With a whole host of road trips in the coming months for both the Laois footballers and hurlers, we've decided to start a somewhat regular travel blog as we follow our county teams over the early part of the season. In our first article, it's off to Greystones for the O'Byrne Cup clash with Wicklow, a slightly surreal evening with included odd cat names, a sceptical man on the gate, and Thai food.
O'Byrne Cup games have taken on a familiar pattern for me over the years. Having enjoyed an extended spell off over Christmas, you are settling into a wonderful daily routine which is free from needless, everyday trivialities, like work.
You've reached the point where you have had enough days off in a row to forget exactly what day of the week it is. This is a truly intoxicating feeling, and you find yourself having serious internal conversations about the prospect of taking early retirement at 31, and living exclusively on turkey sandwiches and tins of Celebrations. It almost seems irresponsible to go back to work, given all that you could accomplish while lying down on the couch at home.
But then, you make the mistake of looking at the calendar, and the illusion is shattered. Reality makes its return to your life, and at that stage you'd rather listen to a Climate Change lecture from Danny Healy Rae than accept your holidays are over. But resistance is futile, the real world is awaiting, and it'll meet you in Crettyard.
Once you shake yourself free from this early January stupor, of course, you remember that the real world isn't all that bad, and that you like hitting the road once again. Perversely, I have always enjoyed the road trips more than the home games, for the simple reason that something interesting is far more likely to happen when you're out and about and meeting new people. This is especially true when you cover games in Kerry, where you're likely to meet at least one person who is, in some form or another, mad.
So, it was with this spirit of adventure I set off for Greystones. With a throw in time of 7.45pm, I left at about 5.15pm, ridiculously early I agree but fuelled by my absolute hatred of getting stuck in traffic. I think this can be traced back to my father, who left most of the games we went to during my childhood early, so we could get out ahead of the traffic. It took me a long time to get used to hanging around after matches to do interviews, but I'm ok with it now.
Naturally enough, I arrived in Greystones way too early, so took a friend's advice to get a takeaway from a Thai restaurant, the Mango Tree, just off the Main Street. With dinner in hand, or in a bag at least, I headed for the grounds. Seeing floodlights in the distance, I pointed the car in that direction, only to find myself at the local soccer club.
A quick U-turn later and I was back on the road, chasing more floodlights, which brought me to the rugby club. The next set of floodlights led to another U-turn in the gates of the tennis club, before I eventually found the GAA grounds, as I contemplated just how much money the ESB must be making off the sports clubs in the town.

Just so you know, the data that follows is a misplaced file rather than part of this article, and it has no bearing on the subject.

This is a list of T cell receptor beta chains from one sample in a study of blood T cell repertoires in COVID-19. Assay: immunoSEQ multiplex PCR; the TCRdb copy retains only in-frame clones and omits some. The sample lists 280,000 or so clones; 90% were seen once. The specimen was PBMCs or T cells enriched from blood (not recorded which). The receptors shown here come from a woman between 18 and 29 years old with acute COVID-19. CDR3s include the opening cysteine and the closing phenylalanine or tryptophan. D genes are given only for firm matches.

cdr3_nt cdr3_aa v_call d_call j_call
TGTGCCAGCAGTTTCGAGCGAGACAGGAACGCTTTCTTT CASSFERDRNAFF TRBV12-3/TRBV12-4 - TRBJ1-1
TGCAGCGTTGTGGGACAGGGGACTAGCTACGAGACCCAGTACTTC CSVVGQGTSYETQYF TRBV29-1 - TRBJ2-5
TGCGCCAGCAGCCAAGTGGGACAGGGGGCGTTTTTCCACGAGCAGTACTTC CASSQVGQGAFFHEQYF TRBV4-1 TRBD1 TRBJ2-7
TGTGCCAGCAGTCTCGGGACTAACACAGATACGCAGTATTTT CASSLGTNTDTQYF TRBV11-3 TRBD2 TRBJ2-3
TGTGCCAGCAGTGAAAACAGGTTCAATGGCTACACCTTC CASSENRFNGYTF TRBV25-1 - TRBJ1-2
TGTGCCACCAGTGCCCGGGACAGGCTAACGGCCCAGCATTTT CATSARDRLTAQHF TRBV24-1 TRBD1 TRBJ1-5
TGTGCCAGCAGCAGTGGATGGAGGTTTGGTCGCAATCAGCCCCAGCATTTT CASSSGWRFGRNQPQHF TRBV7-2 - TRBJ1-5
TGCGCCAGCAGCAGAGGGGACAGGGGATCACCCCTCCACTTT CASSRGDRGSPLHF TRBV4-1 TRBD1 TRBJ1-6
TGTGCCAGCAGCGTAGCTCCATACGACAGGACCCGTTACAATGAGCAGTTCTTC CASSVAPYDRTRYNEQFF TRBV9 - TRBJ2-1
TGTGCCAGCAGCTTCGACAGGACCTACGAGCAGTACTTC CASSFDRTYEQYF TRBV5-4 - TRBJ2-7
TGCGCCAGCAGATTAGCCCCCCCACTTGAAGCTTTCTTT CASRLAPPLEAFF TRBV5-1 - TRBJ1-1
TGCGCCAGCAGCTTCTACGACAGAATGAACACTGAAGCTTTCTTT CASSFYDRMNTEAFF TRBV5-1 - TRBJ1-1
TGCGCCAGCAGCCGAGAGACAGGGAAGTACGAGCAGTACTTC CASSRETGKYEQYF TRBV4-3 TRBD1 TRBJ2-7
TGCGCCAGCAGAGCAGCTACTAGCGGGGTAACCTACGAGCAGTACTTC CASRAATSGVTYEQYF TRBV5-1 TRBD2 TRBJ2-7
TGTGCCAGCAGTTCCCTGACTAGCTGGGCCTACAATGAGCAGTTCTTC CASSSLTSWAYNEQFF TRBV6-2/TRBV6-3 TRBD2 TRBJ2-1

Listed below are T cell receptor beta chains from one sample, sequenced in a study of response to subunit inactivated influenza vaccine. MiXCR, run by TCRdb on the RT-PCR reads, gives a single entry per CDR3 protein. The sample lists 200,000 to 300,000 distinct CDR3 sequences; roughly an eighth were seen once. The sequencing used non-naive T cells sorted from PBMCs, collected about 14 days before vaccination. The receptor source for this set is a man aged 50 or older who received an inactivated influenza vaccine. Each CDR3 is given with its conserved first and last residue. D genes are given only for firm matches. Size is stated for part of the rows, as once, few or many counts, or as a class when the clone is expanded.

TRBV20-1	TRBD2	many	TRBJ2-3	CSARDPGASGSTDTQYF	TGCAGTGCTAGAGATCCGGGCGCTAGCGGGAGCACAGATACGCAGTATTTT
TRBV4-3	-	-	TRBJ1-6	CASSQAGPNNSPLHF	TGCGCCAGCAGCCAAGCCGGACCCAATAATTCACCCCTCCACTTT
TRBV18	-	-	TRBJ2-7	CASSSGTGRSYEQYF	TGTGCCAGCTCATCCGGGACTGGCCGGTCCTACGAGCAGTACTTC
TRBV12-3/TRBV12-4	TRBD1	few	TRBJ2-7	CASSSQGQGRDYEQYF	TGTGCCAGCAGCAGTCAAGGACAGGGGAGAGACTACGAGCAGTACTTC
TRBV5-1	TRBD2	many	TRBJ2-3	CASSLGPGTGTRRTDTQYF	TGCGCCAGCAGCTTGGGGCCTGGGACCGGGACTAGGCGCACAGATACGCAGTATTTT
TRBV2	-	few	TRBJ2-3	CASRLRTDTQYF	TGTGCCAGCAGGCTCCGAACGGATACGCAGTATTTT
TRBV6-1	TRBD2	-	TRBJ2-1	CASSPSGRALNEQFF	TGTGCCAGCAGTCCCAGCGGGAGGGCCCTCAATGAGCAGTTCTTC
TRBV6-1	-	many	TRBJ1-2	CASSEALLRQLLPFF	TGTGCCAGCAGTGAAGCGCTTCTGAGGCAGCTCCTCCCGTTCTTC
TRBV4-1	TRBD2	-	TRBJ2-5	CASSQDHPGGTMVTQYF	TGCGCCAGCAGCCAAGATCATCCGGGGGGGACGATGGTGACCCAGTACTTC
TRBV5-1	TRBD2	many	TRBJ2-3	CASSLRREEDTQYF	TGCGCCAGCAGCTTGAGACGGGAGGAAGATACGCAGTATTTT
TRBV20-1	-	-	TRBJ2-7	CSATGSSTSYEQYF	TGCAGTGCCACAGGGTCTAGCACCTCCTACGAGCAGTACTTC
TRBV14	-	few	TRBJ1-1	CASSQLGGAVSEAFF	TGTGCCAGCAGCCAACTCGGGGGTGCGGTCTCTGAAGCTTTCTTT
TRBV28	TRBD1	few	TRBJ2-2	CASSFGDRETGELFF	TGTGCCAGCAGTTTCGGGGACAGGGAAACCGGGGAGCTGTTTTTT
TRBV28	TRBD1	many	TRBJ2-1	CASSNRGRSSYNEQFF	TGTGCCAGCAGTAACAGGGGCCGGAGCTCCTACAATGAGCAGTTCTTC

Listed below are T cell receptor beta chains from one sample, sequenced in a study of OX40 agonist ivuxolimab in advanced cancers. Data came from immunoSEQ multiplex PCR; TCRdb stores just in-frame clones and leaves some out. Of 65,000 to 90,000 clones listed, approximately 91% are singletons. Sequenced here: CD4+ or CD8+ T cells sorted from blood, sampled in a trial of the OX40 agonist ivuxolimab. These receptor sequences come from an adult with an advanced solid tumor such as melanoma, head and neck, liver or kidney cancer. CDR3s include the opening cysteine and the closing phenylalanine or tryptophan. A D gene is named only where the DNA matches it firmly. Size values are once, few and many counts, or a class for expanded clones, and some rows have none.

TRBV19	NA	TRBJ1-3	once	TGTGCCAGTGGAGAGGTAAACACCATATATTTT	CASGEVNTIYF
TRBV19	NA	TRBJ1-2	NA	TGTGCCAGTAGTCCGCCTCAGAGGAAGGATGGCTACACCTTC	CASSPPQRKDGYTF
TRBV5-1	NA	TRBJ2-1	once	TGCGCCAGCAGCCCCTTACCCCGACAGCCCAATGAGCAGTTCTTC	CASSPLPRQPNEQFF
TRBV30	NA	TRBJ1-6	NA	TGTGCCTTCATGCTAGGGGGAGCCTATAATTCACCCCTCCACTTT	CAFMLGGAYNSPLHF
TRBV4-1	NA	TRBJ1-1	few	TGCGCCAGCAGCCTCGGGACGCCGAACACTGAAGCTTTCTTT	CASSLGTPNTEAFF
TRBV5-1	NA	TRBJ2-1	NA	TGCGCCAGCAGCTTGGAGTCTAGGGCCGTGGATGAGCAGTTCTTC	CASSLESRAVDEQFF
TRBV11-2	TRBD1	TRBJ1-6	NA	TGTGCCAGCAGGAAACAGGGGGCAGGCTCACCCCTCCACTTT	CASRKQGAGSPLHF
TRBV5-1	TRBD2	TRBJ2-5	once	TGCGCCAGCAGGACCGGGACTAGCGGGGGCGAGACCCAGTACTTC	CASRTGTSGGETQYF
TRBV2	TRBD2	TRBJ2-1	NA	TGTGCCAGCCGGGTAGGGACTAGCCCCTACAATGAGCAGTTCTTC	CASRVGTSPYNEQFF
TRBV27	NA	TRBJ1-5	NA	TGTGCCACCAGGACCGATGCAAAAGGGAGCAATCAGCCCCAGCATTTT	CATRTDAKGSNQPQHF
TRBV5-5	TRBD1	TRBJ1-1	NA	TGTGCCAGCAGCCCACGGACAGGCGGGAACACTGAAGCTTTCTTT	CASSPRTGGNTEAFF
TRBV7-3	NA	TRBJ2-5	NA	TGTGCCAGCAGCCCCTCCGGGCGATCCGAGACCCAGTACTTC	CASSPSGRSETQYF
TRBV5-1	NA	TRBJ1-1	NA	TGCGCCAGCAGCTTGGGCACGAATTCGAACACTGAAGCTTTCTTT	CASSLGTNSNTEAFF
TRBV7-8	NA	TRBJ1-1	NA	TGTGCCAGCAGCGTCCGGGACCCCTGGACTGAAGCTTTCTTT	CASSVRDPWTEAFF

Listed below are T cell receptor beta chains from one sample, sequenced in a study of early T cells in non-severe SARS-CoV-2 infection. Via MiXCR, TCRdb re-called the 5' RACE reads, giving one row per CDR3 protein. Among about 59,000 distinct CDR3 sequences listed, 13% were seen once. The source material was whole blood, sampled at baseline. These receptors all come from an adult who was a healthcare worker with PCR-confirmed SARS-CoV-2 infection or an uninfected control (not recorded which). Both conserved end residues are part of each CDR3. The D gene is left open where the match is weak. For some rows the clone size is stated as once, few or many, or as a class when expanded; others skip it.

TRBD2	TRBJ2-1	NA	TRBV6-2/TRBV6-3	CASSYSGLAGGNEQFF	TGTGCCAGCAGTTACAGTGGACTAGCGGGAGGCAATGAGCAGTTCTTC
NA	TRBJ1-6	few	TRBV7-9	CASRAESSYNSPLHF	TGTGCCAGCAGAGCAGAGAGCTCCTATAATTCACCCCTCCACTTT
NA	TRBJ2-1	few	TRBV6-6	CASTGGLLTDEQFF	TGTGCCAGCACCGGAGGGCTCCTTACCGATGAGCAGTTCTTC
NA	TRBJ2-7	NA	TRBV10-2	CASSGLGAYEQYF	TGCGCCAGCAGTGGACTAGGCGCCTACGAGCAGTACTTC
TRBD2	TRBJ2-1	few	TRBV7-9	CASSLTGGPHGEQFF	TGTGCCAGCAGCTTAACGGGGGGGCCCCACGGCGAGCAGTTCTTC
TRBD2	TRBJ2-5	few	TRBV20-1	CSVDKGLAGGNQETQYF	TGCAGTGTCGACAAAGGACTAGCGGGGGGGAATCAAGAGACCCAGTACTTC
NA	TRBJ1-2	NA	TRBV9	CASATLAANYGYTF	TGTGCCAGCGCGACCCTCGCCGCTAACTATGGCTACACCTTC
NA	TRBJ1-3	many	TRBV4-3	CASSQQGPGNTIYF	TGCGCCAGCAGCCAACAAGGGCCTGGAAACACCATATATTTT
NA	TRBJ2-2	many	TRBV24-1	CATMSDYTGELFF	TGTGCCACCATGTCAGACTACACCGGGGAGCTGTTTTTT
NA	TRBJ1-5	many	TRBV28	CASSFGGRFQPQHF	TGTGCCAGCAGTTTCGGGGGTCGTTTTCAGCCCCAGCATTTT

It's fair to say the people you meet on the gate at GAA matches can be varied and colourful, but the guy in Greystones was a sceptical sort. Once the car in front of me was waved through, I pulled up and produced my press pass, but this lead to a problem.
"The lad in the car in front of you had a press pass" I was informed, a statement which hinted at either a quota on journalists allowed in, that he thought my pass must have been forged, or that he couldn't understand why more than one reporter would go to a Wicklow game.
"I'm from the Leinster Express, in Portlaoise" I informed him. "I'm up from Laois for the game." This was met with a moment of silent contemplation, before I was eventually granted access.
Once inside, I parked up and tucked into a delicious Pad Thai, a surreal experience in truth, and one I hadn't envisaged at the start of the night. How many people will be able to look back on 2017 and say they ate Thai food in a GAA car park while waiting for an O'Byrne Cup game to start? Not many I'm guessing, but maybe it'll catch on now.
Before the game began there is the usual formalities of checking that the teams in the programme are actually correct, which threw up an interesting conversation with a guy from Wicklow.
"Are there any changes to the Wicklow team in the programme?" I asked the man with the clipboard.
"No, we've no changes."
"That's grand, thanks very much"
"I'll give you my number."
"I'll give you my number, just in case."
"Well, I'm actually from a paper in Laois, I don't think I'll need it."
"Take it down anyway."
So now I have a new contact in Wicklow.
The game itself was fairly typical fare for this time of year, laboured in parts, as both teams took a while to find their second wind. The highlight of the game was Ambrose Doran's pass to Ruairi O'Connor for Laois's first goal. You knew from the moment it left his boot that the corner-back wasn't going to intercept it, barring a conveniently placed trampoline. O'Connor made no mistake.
Doran would eventually see red for an off-the-ball incident with Brendan Kennedy, a Wicklow corner-back who tried to stop Gary Walsh tying his laces in the first half.
The only other memorable moment, for me at least, didn't actually take place on the field. It came from the two girls stood next to me on the sideline discussing a cat, which had the rather incredible name of Cindy Claw-ford, which I decided was a great name for a cat.
With the game over, it was back to the car, which, thanks to the empty takeaway containers on the front seat, smelled of Pad Thai. Entertainment for the drive was provided by Bruce Springsteen's Desert Island Discs episode, and I was enjoying a lovely journey home when a sudden realisation hit me as I passed Monasterevin.
Cindy Claw-ford is actually a terrible name for a cat.
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